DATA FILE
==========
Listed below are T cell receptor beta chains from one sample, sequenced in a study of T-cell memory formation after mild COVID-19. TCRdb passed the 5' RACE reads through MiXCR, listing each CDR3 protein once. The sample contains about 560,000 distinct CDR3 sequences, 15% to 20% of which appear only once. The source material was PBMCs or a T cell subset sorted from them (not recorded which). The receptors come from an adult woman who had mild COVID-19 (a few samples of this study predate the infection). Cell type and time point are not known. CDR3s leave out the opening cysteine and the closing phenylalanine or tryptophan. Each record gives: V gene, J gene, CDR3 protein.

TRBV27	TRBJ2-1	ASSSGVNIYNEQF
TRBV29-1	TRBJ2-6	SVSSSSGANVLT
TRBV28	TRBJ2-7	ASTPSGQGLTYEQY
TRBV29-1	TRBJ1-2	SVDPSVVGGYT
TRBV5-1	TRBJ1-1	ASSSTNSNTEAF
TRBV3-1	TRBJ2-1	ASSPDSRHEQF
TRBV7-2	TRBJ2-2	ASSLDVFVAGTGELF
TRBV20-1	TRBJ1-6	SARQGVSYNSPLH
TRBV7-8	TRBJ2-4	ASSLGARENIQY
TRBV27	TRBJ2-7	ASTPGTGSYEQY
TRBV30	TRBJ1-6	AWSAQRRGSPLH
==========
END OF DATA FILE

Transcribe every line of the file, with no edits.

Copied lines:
Listed below are T cell receptor beta chains from one sample, sequenced in a study of T-cell memory formation after mild COVID-19. TCRdb passed the 5' RACE reads through MiXCR, listing each CDR3 protein once. The sample contains about 560,000 distinct CDR3 sequences, 15% to 20% of which appear only once. The source material was PBMCs or a T cell subset sorted from them (not recorded which). The receptors come from an adult woman who had mild COVID-19 (a few samples of this study predate the infection). Cell type and time point are not known. CDR3s leave out the opening cysteine and the closing phenylalanine or tryptophan. Each record gives: V gene, J gene, CDR3 protein.

TRBV27	TRBJ2-1	ASSSGVNIYNEQF
TRBV29-1	TRBJ2-6	SVSSSSGANVLT
TRBV28	TRBJ2-7	ASTPSGQGLTYEQY
TRBV29-1	TRBJ1-2	SVDPSVVGGYT
TRBV5-1	TRBJ1-1	ASSSTNSNTEAF
TRBV3-1	TRBJ2-1	ASSPDSRHEQF
TRBV7-2	TRBJ2-2	ASSLDVFVAGTGELF
TRBV20-1	TRBJ1-6	SARQGVSYNSPLH
TRBV7-8	TRBJ2-4	ASSLGARENIQY
TRBV27	TRBJ2-7	ASTPGTGSYEQY
TRBV30	TRBJ1-6	AWSAQRRGSPLH